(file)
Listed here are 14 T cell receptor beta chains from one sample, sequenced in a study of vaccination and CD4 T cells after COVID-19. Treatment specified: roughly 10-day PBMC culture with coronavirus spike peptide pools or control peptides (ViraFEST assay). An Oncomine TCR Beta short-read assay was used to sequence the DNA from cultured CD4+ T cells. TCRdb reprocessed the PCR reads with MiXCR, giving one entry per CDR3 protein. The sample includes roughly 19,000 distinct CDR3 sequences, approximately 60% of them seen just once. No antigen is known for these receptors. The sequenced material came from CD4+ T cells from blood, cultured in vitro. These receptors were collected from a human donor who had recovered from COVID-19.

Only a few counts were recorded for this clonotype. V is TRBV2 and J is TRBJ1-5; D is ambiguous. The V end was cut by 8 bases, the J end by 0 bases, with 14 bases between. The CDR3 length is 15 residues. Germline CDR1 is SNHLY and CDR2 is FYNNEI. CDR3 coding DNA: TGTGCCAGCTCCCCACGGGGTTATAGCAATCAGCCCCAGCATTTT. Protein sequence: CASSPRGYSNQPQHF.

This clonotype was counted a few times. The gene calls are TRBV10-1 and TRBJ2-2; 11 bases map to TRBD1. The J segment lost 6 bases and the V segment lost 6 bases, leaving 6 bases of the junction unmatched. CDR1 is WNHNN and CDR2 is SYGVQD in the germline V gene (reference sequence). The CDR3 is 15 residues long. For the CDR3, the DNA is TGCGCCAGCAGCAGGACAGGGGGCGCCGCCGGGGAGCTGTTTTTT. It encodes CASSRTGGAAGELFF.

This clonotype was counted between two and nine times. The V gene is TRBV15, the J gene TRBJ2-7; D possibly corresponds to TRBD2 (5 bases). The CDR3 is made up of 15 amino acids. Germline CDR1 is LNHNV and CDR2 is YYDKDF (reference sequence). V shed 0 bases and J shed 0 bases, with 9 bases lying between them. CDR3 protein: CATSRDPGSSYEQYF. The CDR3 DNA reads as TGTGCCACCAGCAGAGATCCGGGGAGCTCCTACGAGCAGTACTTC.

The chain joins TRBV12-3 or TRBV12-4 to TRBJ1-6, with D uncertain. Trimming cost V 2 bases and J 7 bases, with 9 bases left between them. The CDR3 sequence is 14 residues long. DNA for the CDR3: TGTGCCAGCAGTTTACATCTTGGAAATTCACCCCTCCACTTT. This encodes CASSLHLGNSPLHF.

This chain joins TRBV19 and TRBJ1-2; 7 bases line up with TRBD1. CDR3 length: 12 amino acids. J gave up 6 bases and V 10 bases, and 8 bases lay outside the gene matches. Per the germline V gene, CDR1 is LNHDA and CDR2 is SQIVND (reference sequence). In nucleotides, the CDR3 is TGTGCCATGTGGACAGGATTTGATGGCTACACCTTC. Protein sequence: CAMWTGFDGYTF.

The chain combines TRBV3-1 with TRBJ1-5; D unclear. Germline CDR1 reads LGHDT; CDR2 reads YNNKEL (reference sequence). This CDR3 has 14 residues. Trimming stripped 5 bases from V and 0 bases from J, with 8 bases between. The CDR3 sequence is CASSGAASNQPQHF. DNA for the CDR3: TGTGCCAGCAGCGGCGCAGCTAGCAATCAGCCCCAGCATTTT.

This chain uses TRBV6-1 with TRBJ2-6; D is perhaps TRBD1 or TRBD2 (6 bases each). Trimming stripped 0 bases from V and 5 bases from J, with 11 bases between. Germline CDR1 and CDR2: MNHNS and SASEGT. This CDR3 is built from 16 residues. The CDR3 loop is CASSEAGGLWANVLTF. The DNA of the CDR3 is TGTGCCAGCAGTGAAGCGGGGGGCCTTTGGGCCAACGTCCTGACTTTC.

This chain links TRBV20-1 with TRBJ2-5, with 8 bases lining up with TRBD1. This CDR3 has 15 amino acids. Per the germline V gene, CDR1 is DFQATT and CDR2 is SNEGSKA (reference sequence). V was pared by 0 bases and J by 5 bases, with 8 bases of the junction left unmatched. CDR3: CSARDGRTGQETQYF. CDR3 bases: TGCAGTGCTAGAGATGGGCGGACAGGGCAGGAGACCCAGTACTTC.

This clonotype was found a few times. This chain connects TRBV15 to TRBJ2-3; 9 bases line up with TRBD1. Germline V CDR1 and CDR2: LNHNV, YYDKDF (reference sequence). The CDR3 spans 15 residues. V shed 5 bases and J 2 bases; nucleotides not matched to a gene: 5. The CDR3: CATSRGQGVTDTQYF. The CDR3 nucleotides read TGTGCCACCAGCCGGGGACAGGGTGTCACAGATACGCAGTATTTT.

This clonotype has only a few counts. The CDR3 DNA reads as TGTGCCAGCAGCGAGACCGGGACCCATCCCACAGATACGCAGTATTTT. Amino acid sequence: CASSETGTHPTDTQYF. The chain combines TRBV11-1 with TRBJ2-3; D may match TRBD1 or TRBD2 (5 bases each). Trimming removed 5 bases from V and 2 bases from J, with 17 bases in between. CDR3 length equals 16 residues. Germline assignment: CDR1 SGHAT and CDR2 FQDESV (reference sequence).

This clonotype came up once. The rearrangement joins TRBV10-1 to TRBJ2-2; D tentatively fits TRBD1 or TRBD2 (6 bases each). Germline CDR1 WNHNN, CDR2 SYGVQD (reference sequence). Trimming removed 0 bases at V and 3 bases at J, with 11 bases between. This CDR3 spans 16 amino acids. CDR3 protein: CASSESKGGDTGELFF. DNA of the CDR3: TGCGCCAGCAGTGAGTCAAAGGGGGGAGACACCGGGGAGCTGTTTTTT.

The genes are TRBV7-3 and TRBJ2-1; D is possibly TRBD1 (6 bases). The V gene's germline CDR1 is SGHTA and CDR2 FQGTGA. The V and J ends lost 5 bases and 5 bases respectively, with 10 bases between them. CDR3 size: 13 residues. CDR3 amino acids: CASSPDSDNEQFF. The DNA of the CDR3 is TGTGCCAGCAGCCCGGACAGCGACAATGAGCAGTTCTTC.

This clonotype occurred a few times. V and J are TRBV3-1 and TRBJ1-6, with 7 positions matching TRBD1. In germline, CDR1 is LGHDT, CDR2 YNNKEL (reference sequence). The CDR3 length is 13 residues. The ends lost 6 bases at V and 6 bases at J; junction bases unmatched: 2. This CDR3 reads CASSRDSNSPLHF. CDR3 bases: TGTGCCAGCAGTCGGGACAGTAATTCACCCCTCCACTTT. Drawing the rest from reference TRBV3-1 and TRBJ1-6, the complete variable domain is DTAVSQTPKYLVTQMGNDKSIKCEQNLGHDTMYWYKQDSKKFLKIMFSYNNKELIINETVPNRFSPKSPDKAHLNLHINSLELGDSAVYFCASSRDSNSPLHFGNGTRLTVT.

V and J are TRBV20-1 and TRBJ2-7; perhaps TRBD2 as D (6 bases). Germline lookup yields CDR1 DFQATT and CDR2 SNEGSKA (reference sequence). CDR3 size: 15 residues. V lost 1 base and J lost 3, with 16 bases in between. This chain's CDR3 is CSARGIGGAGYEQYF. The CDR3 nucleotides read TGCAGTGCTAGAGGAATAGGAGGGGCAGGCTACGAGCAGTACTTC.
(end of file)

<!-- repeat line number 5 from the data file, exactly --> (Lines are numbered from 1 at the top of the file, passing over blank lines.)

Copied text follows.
The chain joins TRBV12-3 or TRBV12-4 to TRBJ1-6, with D uncertain. Trimming cost V 2 bases and J 7 bases, with 9 bases left between them. The CDR3 sequence is 14 residues long. DNA for the CDR3: TGTGCCAGCAGTTTACATCTTGGAAATTCACCCCTCCACTTT. This encodes CASSLHLGNSPLHF.